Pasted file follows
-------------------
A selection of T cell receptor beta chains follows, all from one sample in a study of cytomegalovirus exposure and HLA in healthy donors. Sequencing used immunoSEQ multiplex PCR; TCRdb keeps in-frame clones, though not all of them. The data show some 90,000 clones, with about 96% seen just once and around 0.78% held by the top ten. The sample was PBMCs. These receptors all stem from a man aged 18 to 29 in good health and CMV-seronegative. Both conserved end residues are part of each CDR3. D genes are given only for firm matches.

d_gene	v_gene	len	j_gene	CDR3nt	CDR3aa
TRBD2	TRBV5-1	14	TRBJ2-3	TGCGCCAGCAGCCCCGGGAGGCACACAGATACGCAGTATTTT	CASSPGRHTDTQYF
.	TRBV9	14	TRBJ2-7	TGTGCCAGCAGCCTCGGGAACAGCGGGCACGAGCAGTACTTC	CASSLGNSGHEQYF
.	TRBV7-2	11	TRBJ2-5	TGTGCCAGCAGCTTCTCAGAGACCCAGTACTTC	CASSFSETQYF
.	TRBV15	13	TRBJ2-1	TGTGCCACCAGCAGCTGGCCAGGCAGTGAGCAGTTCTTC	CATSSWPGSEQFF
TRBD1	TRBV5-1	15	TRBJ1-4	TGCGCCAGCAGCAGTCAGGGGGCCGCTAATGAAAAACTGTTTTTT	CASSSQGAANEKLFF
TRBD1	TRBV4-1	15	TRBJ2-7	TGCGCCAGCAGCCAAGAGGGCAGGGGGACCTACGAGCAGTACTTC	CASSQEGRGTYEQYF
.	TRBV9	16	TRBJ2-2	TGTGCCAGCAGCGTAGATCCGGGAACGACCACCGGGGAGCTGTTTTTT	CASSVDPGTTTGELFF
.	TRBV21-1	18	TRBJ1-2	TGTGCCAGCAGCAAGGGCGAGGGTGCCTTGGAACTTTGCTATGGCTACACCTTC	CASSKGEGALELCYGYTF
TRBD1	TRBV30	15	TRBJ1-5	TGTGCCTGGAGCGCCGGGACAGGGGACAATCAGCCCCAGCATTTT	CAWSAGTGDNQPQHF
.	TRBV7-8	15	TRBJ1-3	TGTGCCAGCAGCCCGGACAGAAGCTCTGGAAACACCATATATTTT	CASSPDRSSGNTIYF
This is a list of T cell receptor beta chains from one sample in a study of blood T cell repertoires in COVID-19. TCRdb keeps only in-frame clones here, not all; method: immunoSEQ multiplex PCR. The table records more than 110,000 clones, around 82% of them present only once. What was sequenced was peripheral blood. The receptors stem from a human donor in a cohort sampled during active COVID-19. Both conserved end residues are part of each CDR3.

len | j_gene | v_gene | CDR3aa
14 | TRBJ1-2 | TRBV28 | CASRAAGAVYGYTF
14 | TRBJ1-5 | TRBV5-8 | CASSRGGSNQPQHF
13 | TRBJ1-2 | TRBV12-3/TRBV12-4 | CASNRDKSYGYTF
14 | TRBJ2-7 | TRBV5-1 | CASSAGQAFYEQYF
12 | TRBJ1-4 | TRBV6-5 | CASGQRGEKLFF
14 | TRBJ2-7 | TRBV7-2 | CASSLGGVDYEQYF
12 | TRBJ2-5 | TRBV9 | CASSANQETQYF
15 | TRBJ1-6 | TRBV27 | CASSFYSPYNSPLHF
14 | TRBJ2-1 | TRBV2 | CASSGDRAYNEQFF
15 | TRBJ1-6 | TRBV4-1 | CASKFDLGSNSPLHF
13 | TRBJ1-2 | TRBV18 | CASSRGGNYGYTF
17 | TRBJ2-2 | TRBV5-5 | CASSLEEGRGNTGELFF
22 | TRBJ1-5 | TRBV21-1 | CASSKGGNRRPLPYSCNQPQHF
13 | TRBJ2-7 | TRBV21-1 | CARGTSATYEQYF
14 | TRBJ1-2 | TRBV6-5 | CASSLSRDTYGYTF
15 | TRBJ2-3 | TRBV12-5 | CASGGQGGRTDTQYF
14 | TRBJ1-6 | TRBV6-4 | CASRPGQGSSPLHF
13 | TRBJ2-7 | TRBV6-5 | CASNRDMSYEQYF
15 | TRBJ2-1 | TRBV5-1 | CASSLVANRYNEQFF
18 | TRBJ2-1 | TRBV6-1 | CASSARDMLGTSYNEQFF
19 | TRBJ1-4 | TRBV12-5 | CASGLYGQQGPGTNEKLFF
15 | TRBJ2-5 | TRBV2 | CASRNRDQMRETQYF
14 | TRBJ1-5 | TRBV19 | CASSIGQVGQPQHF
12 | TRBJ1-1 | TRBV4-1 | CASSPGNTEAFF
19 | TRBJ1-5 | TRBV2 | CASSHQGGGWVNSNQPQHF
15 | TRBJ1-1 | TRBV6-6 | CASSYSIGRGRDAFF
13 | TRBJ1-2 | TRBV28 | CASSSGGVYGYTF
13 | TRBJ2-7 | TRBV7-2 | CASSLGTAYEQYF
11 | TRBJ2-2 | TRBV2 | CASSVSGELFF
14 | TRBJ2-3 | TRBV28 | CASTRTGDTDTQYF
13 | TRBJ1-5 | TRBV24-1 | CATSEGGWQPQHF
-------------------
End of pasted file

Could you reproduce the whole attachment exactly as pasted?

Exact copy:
A selection of T cell receptor beta chains follows, all from one sample in a study of cytomegalovirus exposure and HLA in healthy donors. Sequencing used immunoSEQ multiplex PCR; TCRdb keeps in-frame clones, though not all of them. The data show some 90,000 clones, with about 96% seen just once and around 0.78% held by the top ten. The sample was PBMCs. These receptors all stem from a man aged 18 to 29 in good health and CMV-seronegative. Both conserved end residues are part of each CDR3. D genes are given only for firm matches.

d_gene	v_gene	len	j_gene	CDR3nt	CDR3aa
TRBD2	TRBV5-1	14	TRBJ2-3	TGCGCCAGCAGCCCCGGGAGGCACACAGATACGCAGTATTTT	CASSPGRHTDTQYF
.	TRBV9	14	TRBJ2-7	TGTGCCAGCAGCCTCGGGAACAGCGGGCACGAGCAGTACTTC	CASSLGNSGHEQYF
.	TRBV7-2	11	TRBJ2-5	TGTGCCAGCAGCTTCTCAGAGACCCAGTACTTC	CASSFSETQYF
.	TRBV15	13	TRBJ2-1	TGTGCCACCAGCAGCTGGCCAGGCAGTGAGCAGTTCTTC	CATSSWPGSEQFF
TRBD1	TRBV5-1	15	TRBJ1-4	TGCGCCAGCAGCAGTCAGGGGGCCGCTAATGAAAAACTGTTTTTT	CASSSQGAANEKLFF
TRBD1	TRBV4-1	15	TRBJ2-7	TGCGCCAGCAGCCAAGAGGGCAGGGGGACCTACGAGCAGTACTTC	CASSQEGRGTYEQYF
.	TRBV9	16	TRBJ2-2	TGTGCCAGCAGCGTAGATCCGGGAACGACCACCGGGGAGCTGTTTTTT	CASSVDPGTTTGELFF
.	TRBV21-1	18	TRBJ1-2	TGTGCCAGCAGCAAGGGCGAGGGTGCCTTGGAACTTTGCTATGGCTACACCTTC	CASSKGEGALELCYGYTF
TRBD1	TRBV30	15	TRBJ1-5	TGTGCCTGGAGCGCCGGGACAGGGGACAATCAGCCCCAGCATTTT	CAWSAGTGDNQPQHF
.	TRBV7-8	15	TRBJ1-3	TGTGCCAGCAGCCCGGACAGAAGCTCTGGAAACACCATATATTTT	CASSPDRSSGNTIYF
This is a list of T cell receptor beta chains from one sample in a study of blood T cell repertoires in COVID-19. TCRdb keeps only in-frame clones here, not all; method: immunoSEQ multiplex PCR. The table records more than 110,000 clones, around 82% of them present only once. What was sequenced was peripheral blood. The receptors stem from a human donor in a cohort sampled during active COVID-19. Both conserved end residues are part of each CDR3.

len | j_gene | v_gene | CDR3aa
14 | TRBJ1-2 | TRBV28 | CASRAAGAVYGYTF
14 | TRBJ1-5 | TRBV5-8 | CASSRGGSNQPQHF
13 | TRBJ1-2 | TRBV12-3/TRBV12-4 | CASNRDKSYGYTF
14 | TRBJ2-7 | TRBV5-1 | CASSAGQAFYEQYF
12 | TRBJ1-4 | TRBV6-5 | CASGQRGEKLFF
14 | TRBJ2-7 | TRBV7-2 | CASSLGGVDYEQYF
12 | TRBJ2-5 | TRBV9 | CASSANQETQYF
15 | TRBJ1-6 | TRBV27 | CASSFYSPYNSPLHF
14 | TRBJ2-1 | TRBV2 | CASSGDRAYNEQFF
15 | TRBJ1-6 | TRBV4-1 | CASKFDLGSNSPLHF
13 | TRBJ1-2 | TRBV18 | CASSRGGNYGYTF
17 | TRBJ2-2 | TRBV5-5 | CASSLEEGRGNTGELFF
22 | TRBJ1-5 | TRBV21-1 | CASSKGGNRRPLPYSCNQPQHF
13 | TRBJ2-7 | TRBV21-1 | CARGTSATYEQYF
14 | TRBJ1-2 | TRBV6-5 | CASSLSRDTYGYTF
15 | TRBJ2-3 | TRBV12-5 | CASGGQGGRTDTQYF
14 | TRBJ1-6 | TRBV6-4 | CASRPGQGSSPLHF
13 | TRBJ2-7 | TRBV6-5 | CASNRDMSYEQYF
15 | TRBJ2-1 | TRBV5-1 | CASSLVANRYNEQFF
18 | TRBJ2-1 | TRBV6-1 | CASSARDMLGTSYNEQFF
19 | TRBJ1-4 | TRBV12-5 | CASGLYGQQGPGTNEKLFF
15 | TRBJ2-5 | TRBV2 | CASRNRDQMRETQYF
14 | TRBJ1-5 | TRBV19 | CASSIGQVGQPQHF
12 | TRBJ1-1 | TRBV4-1 | CASSPGNTEAFF
19 | TRBJ1-5 | TRBV2 | CASSHQGGGWVNSNQPQHF
15 | TRBJ1-1 | TRBV6-6 | CASSYSIGRGRDAFF
13 | TRBJ1-2 | TRBV28 | CASSSGGVYGYTF
13 | TRBJ2-7 | TRBV7-2 | CASSLGTAYEQYF
11 | TRBJ2-2 | TRBV2 | CASSVSGELFF
14 | TRBJ2-3 | TRBV28 | CASTRTGDTDTQYF
13 | TRBJ1-5 | TRBV24-1 | CATSEGGWQPQHF